Water Optics

There are many more colored features in the sky than just rainbows. Some involve water drops (this page) and others involve ice crystals (next page).

Rainbows are created by internal reflection(s) and refraction (making colors) in raindrops.

The primary rainbow is brighter on the inside, sometimes with extra greens and blues.

The scondary rainbow, outside the primary, has reversed colors.

The fog bow (under aircraft wing) is in the primary rainbow position but is white because of much smaller cloud droplets. (A "glory" is the bull's eye at the left, at the "anti-solar" spot where the shadow of the aircraft contrail ends.)

In this aerial photo looking straight down (at "nadir"), a sunglint reflects off from calm water and the anti-solar spot reflects off of sandy ground on the opposite side of nadir.

A sunglint can be spread out by ripples and waves on a water surface.

The next series of colored phenomena result from interference of optical waves. Light intensity is doubled if close waves are in phase (constructive interference) or zeroed if waves are exactly out of phase (destructive interference).

There is a precise color sequence caused by interference colors. In this color diagram the color sequence is on the left, as would be viewed in an ice wedge of increasing thickness (certain minerals show the same sequence). If such an ice wedge is viewed through a diffraction grating to make a spectrum, there are black absorption bands seen in the visible part of the spectrum and simulated in the ultraviolet and infrared parts. In the sky the color sequence starts at the sun or moon for the "corona" or the anti-solar spot for the "glory".

The glory appears about one's shadow position when looking down on a cloud of liquid water droplets.
(3 Feb 1991) [N 40 18' 15", W 110 47' 52"]
In the background are snow covered hills. The diameter of the inner red ring is inversely proportional to droplet size, here indicating very small cloud droplets. The purity of colors indicates the uniformity of sizes.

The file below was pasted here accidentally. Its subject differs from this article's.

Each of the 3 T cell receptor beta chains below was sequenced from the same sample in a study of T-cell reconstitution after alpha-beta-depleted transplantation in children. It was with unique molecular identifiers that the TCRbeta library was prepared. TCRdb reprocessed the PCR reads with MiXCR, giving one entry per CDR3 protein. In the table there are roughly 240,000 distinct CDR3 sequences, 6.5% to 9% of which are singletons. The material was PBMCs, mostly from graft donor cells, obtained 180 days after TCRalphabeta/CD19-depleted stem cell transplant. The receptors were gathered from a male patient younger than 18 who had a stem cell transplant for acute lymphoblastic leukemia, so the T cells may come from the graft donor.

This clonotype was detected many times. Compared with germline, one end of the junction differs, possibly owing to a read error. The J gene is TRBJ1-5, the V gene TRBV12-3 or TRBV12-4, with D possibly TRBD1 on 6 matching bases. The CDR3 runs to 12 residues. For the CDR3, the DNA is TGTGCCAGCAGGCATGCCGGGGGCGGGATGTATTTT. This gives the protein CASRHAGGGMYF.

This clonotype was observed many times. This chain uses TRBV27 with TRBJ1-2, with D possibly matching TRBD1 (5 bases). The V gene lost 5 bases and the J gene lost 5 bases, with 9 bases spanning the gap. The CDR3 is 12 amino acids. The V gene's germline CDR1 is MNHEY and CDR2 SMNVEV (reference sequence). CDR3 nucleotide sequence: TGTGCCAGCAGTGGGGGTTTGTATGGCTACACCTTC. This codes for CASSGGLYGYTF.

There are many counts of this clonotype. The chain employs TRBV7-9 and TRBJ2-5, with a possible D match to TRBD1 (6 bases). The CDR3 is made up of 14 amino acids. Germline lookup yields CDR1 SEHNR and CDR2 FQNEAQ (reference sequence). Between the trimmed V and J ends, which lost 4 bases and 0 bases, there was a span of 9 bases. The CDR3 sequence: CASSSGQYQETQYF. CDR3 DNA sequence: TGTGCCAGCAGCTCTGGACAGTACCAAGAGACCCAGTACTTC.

(Sep 1973)
This view of a glory contains the airplane shadow (that of a Fokker Friendship F-22) in a cloud just north of Tasmania, Australia, proving that it is an anti-solar point phenomenon.

(8 Jan 2007) [N 39 39' 15", W 85 49' 56"]
This view of a glory near Shelbyville, Indiana, proves that there is a thin liquid cloud in the scene, otherwise difficult to detect. It was taken with the same lens as most of the other images. The size of the glory is the largest illustrated, indicating the smallest droplet sizes.

(Feb 1971)
This scene (previously shown for the fog bow) was recorded with a wide angle (28 mm) lens. The glory is at the left. The smallness of the cloud droplets compared to raindrops makes the fog bow white rather than colored. Even so, the droplets are larger than normal in order to create a visible fog bow. (The aircraft wing and engine are of a DC-8.) The arc in the upper left is a hair inside the camera. The picture was enhanced to bring out the bright features.

The corona has the same color sequence about the sun or moon, but is difficult to photograph. The color intensity decreases with radial distance from the sun or moon so that the third red ring is seldom seen.

Irridescence is seen near the sun and moon at the edges of clouds with extremely tiny cloud droplets. The optical geometry is the same as that for the corona. Being farther from the sun or moon, the colors are more easily recorded by photography.

(The sun is above this view, not at the small center spot which is a reflection within the camera lens system.)

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